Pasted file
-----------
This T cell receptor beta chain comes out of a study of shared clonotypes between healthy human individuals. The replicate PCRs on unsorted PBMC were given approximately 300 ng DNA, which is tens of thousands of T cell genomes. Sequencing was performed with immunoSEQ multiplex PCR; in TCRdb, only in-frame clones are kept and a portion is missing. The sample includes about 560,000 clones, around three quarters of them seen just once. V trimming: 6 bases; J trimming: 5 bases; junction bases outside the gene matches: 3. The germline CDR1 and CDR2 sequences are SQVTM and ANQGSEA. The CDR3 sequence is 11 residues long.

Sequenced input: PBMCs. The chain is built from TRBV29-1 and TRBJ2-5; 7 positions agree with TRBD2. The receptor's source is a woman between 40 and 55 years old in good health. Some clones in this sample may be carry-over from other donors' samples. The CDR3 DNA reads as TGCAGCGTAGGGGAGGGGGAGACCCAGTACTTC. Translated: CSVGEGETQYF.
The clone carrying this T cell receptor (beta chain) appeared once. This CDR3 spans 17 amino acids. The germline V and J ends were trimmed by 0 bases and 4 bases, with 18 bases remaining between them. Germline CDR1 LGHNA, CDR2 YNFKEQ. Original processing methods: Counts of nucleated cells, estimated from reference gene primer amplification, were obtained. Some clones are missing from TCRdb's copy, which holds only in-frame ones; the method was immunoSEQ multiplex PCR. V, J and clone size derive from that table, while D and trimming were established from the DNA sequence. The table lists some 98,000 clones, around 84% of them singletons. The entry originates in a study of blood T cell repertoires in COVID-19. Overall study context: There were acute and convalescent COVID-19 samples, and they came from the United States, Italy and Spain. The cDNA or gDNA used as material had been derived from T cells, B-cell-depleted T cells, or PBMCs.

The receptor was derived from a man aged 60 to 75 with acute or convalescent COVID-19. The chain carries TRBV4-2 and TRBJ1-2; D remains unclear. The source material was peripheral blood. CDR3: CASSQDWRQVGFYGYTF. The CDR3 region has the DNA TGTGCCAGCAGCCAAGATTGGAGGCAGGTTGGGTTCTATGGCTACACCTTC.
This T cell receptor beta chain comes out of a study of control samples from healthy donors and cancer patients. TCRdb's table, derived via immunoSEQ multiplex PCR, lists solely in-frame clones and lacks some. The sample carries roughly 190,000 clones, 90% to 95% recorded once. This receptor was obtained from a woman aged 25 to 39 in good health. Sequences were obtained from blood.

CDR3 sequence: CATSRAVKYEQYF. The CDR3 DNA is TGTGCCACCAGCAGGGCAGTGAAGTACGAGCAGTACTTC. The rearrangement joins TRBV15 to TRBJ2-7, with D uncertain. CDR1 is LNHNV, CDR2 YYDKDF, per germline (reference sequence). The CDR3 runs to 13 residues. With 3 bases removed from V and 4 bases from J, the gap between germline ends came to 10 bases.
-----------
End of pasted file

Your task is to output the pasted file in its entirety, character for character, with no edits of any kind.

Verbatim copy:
This T cell receptor beta chain comes out of a study of shared clonotypes between healthy human individuals. The replicate PCRs on unsorted PBMC were given approximately 300 ng DNA, which is tens of thousands of T cell genomes. Sequencing was performed with immunoSEQ multiplex PCR; in TCRdb, only in-frame clones are kept and a portion is missing. The sample includes about 560,000 clones, around three quarters of them seen just once. V trimming: 6 bases; J trimming: 5 bases; junction bases outside the gene matches: 3. The germline CDR1 and CDR2 sequences are SQVTM and ANQGSEA. The CDR3 sequence is 11 residues long.

Sequenced input: PBMCs. The chain is built from TRBV29-1 and TRBJ2-5; 7 positions agree with TRBD2. The receptor's source is a woman between 40 and 55 years old in good health. Some clones in this sample may be carry-over from other donors' samples. The CDR3 DNA reads as TGCAGCGTAGGGGAGGGGGAGACCCAGTACTTC. Translated: CSVGEGETQYF.
The clone carrying this T cell receptor (beta chain) appeared once. This CDR3 spans 17 amino acids. The germline V and J ends were trimmed by 0 bases and 4 bases, with 18 bases remaining between them. Germline CDR1 LGHNA, CDR2 YNFKEQ. Original processing methods: Counts of nucleated cells, estimated from reference gene primer amplification, were obtained. Some clones are missing from TCRdb's copy, which holds only in-frame ones; the method was immunoSEQ multiplex PCR. V, J and clone size derive from that table, while D and trimming were established from the DNA sequence. The table lists some 98,000 clones, around 84% of them singletons. The entry originates in a study of blood T cell repertoires in COVID-19. Overall study context: There were acute and convalescent COVID-19 samples, and they came from the United States, Italy and Spain. The cDNA or gDNA used as material had been derived from T cells, B-cell-depleted T cells, or PBMCs.

The receptor was derived from a man aged 60 to 75 with acute or convalescent COVID-19. The chain carries TRBV4-2 and TRBJ1-2; D remains unclear. The source material was peripheral blood. CDR3: CASSQDWRQVGFYGYTF. The CDR3 region has the DNA TGTGCCAGCAGCCAAGATTGGAGGCAGGTTGGGTTCTATGGCTACACCTTC.
This T cell receptor beta chain comes out of a study of control samples from healthy donors and cancer patients. TCRdb's table, derived via immunoSEQ multiplex PCR, lists solely in-frame clones and lacks some. The sample carries roughly 190,000 clones, 90% to 95% recorded once. This receptor was obtained from a woman aged 25 to 39 in good health. Sequences were obtained from blood.

CDR3 sequence: CATSRAVKYEQYF. The CDR3 DNA is TGTGCCACCAGCAGGGCAGTGAAGTACGAGCAGTACTTC. The rearrangement joins TRBV15 to TRBJ2-7, with D uncertain. CDR1 is LNHNV, CDR2 YYDKDF, per germline (reference sequence). The CDR3 runs to 13 residues. With 3 bases removed from V and 4 bases from J, the gap between germline ends came to 10 bases.